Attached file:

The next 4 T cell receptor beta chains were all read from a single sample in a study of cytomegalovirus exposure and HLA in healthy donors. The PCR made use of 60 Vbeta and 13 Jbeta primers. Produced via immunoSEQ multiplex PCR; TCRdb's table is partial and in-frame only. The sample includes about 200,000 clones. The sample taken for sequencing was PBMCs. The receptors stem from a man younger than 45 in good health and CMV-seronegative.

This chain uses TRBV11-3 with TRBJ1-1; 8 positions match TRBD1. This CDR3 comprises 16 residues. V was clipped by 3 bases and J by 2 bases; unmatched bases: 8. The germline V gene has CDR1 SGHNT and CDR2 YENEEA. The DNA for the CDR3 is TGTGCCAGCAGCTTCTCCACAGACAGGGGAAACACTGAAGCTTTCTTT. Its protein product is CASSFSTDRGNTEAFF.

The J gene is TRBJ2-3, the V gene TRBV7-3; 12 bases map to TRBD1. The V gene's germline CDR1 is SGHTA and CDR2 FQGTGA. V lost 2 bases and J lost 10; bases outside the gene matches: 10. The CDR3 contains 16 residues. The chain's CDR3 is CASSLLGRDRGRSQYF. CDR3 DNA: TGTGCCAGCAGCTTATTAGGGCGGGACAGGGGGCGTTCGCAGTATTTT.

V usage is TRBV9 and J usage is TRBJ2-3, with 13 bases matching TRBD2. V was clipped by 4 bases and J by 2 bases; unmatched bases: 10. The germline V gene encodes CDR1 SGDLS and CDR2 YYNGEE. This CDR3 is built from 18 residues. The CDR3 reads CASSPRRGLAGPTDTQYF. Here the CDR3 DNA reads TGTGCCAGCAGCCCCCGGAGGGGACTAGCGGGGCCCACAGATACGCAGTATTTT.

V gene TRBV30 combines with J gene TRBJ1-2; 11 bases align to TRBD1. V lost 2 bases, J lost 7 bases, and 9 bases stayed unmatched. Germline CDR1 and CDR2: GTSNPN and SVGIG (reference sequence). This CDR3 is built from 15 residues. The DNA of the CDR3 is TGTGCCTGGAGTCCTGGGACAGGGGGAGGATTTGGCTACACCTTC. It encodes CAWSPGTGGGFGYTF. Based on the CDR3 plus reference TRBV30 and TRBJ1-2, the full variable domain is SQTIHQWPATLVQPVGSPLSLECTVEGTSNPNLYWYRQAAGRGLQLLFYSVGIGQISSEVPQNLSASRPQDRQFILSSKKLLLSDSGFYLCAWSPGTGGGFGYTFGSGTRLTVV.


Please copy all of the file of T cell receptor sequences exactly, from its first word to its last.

The next 4 T cell receptor beta chains were all read from a single sample in a study of cytomegalovirus exposure and HLA in healthy donors. The PCR made use of 60 Vbeta and 13 Jbeta primers. Produced via immunoSEQ multiplex PCR; TCRdb's table is partial and in-frame only. The sample includes about 200,000 clones. The sample taken for sequencing was PBMCs. The receptors stem from a man younger than 45 in good health and CMV-seronegative.

This chain uses TRBV11-3 with TRBJ1-1; 8 positions match TRBD1. This CDR3 comprises 16 residues. V was clipped by 3 bases and J by 2 bases; unmatched bases: 8. The germline V gene has CDR1 SGHNT and CDR2 YENEEA. The DNA for the CDR3 is TGTGCCAGCAGCTTCTCCACAGACAGGGGAAACACTGAAGCTTTCTTT. Its protein product is CASSFSTDRGNTEAFF.

The J gene is TRBJ2-3, the V gene TRBV7-3; 12 bases map to TRBD1. The V gene's germline CDR1 is SGHTA and CDR2 FQGTGA. V lost 2 bases and J lost 10; bases outside the gene matches: 10. The CDR3 contains 16 residues. The chain's CDR3 is CASSLLGRDRGRSQYF. CDR3 DNA: TGTGCCAGCAGCTTATTAGGGCGGGACAGGGGGCGTTCGCAGTATTTT.

V usage is TRBV9 and J usage is TRBJ2-3, with 13 bases matching TRBD2. V was clipped by 4 bases and J by 2 bases; unmatched bases: 10. The germline V gene encodes CDR1 SGDLS and CDR2 YYNGEE. This CDR3 is built from 18 residues. The CDR3 reads CASSPRRGLAGPTDTQYF. Here the CDR3 DNA reads TGTGCCAGCAGCCCCCGGAGGGGACTAGCGGGGCCCACAGATACGCAGTATTTT.

V gene TRBV30 combines with J gene TRBJ1-2; 11 bases align to TRBD1. V lost 2 bases, J lost 7 bases, and 9 bases stayed unmatched. Germline CDR1 and CDR2: GTSNPN and SVGIG (reference sequence). This CDR3 is built from 15 residues. The DNA of the CDR3 is TGTGCCTGGAGTCCTGGGACAGGGGGAGGATTTGGCTACACCTTC. It encodes CAWSPGTGGGFGYTF. Based on the CDR3 plus reference TRBV30 and TRBJ1-2, the full variable domain is SQTIHQWPATLVQPVGSPLSLECTVEGTSNPNLYWYRQAAGRGLQLLFYSVGIGQISSEVPQNLSASRPQDRQFILSSKKLLLSDSGFYLCAWSPGTGGGFGYTFGSGTRLTVV.